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Sage Garden Blog

Exotic herbs for summer!

Continuing our herbal theme from the last newsletter, this week, let's get to know some exotic herbs that we love to grow at Sage Garden!


Did you know that the mystical "hippie" aroma of the 1970s comes from a plant called Pogostemon cablins, aka patchouli (if that reference doesn't land, the "witch" scratch 'n sniff stickers from the 1980s were also patchouli-scented!)

Originally from India, this super-earthy herb grows beautifully in pots and can be harvested down in fall or even wintered indoors. The fresh or dried leaves are highly aromatic and used mostly for fragrance (creative chefs do sometimes put them to use in recipes too!). Patchouli is heat and humidity-loving, so if wintering indoors, plan for grow lights and use a pebble tray for humidity.Patchouli

Broadleaf or Jamaican Thyme (Coleus amboinicus)

There are at least three distinct styles of this plant and we currently have the classic green leaf and the yellow variegated (plus the closely related Cuban oregano) available at the moment. The freshly-scented leaves are large, succulent and slightly fuzzy!

Although not very familiar as a culinary herb outside of the Caribbean, this plant is definitely an amazing seasoning, used fresh as a signature flavour in Jerk sauce as well as many seafood soups and marinades. The plant is lovely to look at too, and one of the few herbs that moves easily indoors at the end of summer.

One of the local names for this plant is 'podina' and we often have customers from Trinidad looking for it by this name. We should have some of the companion herb 'shado beni' (culantro, Mexican coriander) available in a week or two.Variegated broadleaf thyme

Mexican Oregano (Poliomintha longiflora)

This is one of the best culinary herbs that few people know about! Although it goes by the name "oregano", Mexican oregano is, in fact, from a completely different genus and looks so different too; the leaves are glossy, long and the plant gets abundant pink tubular flowers through most of the summer. Prairie gardeners will find it easiest if grown in medium-sized (8" - 10") pots, although it grows into a small shrub in warmer climates. Much like patchouli, it is worth wintering this warm-climate herb indoors, under lights.

Mexican oregano is used fresh or dried and has a top-rated, even spicy, oregano flavour.Mexican oregano

Zaatar (Satureja sp.)

The term zaatar can refer to quite a few different herb plants and spice blends, including a specific oregano, a type of thyme and several forms of Satureja (savory). The plant we currently have available is a type of Satureja, with flat green needles and a low, wiry growth habit. When used fresh or dried, the leaves bring a spicy - and regionally-specific - zest that is essential to many recipes from the Middle East. Zaatar grows best in 6" - 10" pots, and can be wintered indoors in a cool yet bright location, or under lights. It gets abundant flowers in later summer, and this is a signal that flavour is at its peak!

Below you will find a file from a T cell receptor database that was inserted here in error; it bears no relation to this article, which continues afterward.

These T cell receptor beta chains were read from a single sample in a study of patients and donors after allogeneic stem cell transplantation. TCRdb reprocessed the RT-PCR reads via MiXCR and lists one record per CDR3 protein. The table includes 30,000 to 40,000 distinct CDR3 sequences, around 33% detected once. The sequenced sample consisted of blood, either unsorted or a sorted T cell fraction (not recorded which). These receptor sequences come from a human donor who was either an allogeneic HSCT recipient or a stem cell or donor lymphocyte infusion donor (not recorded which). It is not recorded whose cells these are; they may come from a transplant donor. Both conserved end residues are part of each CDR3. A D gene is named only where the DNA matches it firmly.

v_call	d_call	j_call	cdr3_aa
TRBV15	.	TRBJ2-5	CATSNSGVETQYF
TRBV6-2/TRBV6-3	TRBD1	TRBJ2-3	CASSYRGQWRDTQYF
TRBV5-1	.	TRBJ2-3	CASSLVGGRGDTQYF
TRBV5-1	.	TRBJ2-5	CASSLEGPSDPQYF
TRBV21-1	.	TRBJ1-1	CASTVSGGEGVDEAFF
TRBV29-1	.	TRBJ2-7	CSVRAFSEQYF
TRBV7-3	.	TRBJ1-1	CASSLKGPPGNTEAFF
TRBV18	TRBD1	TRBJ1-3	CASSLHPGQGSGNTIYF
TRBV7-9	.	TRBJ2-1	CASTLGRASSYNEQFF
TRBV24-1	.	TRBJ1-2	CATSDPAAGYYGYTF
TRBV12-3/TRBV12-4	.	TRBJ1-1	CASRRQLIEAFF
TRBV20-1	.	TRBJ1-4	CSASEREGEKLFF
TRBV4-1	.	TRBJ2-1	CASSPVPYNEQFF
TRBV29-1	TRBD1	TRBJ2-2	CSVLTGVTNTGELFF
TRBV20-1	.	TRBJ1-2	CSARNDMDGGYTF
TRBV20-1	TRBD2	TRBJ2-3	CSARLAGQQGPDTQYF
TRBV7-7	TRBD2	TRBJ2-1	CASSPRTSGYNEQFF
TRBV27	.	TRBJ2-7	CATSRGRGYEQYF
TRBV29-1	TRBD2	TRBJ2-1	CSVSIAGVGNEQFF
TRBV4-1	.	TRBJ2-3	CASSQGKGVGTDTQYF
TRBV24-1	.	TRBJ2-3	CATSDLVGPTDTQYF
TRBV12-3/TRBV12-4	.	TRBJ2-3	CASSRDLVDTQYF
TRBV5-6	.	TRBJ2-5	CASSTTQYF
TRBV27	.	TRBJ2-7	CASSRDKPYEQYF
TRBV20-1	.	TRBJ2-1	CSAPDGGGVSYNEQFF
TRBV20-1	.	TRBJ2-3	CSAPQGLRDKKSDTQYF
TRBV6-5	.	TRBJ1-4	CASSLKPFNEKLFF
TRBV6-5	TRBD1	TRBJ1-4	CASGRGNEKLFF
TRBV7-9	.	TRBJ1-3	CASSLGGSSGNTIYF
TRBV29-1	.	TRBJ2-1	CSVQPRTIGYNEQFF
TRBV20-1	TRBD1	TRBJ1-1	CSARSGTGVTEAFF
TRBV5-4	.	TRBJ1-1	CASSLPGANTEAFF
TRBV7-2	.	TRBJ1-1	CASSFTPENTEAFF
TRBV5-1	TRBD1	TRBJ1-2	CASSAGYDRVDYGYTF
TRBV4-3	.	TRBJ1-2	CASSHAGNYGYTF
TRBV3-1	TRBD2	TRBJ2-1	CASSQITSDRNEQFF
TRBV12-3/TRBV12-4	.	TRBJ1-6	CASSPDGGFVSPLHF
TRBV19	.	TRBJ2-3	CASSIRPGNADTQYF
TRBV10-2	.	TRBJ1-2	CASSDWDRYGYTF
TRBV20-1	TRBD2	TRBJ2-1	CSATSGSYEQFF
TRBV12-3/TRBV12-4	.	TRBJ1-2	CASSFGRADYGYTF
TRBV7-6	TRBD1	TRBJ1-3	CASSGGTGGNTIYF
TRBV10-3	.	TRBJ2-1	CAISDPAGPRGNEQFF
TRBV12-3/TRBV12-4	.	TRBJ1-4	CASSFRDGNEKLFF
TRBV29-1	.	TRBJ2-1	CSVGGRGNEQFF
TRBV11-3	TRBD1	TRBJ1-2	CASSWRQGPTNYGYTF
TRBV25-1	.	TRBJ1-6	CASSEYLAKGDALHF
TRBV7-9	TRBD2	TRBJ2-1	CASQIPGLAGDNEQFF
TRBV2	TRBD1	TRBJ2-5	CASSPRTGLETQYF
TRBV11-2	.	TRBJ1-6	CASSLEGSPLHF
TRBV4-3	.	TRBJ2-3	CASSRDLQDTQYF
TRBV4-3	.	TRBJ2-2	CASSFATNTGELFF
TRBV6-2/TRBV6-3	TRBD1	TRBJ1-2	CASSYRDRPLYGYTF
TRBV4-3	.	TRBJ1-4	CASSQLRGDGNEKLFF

Purple (Krishna) & White (Rama) Tulsi Basil

It has become more common to see 'holy basil' seeds and plants at nurseries, but it is also common to notice that what is being sold as 'holy basil' is not the real deal. True Rama or Krishna tulsi should have a spicy clove aroma and flavour when rubbed or nibbled... not a sweet aroma (the most common stand-in found at garden centres is a selection otherwise known as 'spice' or 'blueberry' basil, which is lovely enough, but not what you are looking for if you want to grow tulsi). To further complicate matters, there are a number of different regional types of basil found throughout India and neighbouring countries that are locally called tulsi, but distinct from the Rama and Krishna varieties, and their use and significance are therefore different. Tulsi is worth growing on so many levels, including its importance as a culturally significant plant, its aroma and flavour as well as its medicinal properties (think about all of the tulsi tea now common in the health food section of stores!). Unlike most basils, tulsi can be wintered indoors in a very bright location or under lights - and with diligence can become like a small bonsai!Winter tulsi

Lemon Savory (Satureja montana citriodora)

We love our lemon herbs and this one is a gem! First, the aroma is a true, clean lemon that is easy to imagine using in the kitchen. Second, this herb is a true zone 3 perennial, growing happily in-ground and very likely to thrive year to year no matter what winter brings.Winter lemon savory

Thymus longiflora (Wild Spanish Thyme)

Not only does this wild regional herb from Spain have an exceptional flavour that outpaces the English-style thymes common at nurseries, but plants overwintered indoors will also reward you with huge, showy pink flowers starting their second year! Very different from what we normally think of as "thyme".Longiflorus thyme

← It is really wet out there this spring... so what to do? Five creative planting ideas that work... even if you feel late to the planting party (or your in-ground garden is full!) →

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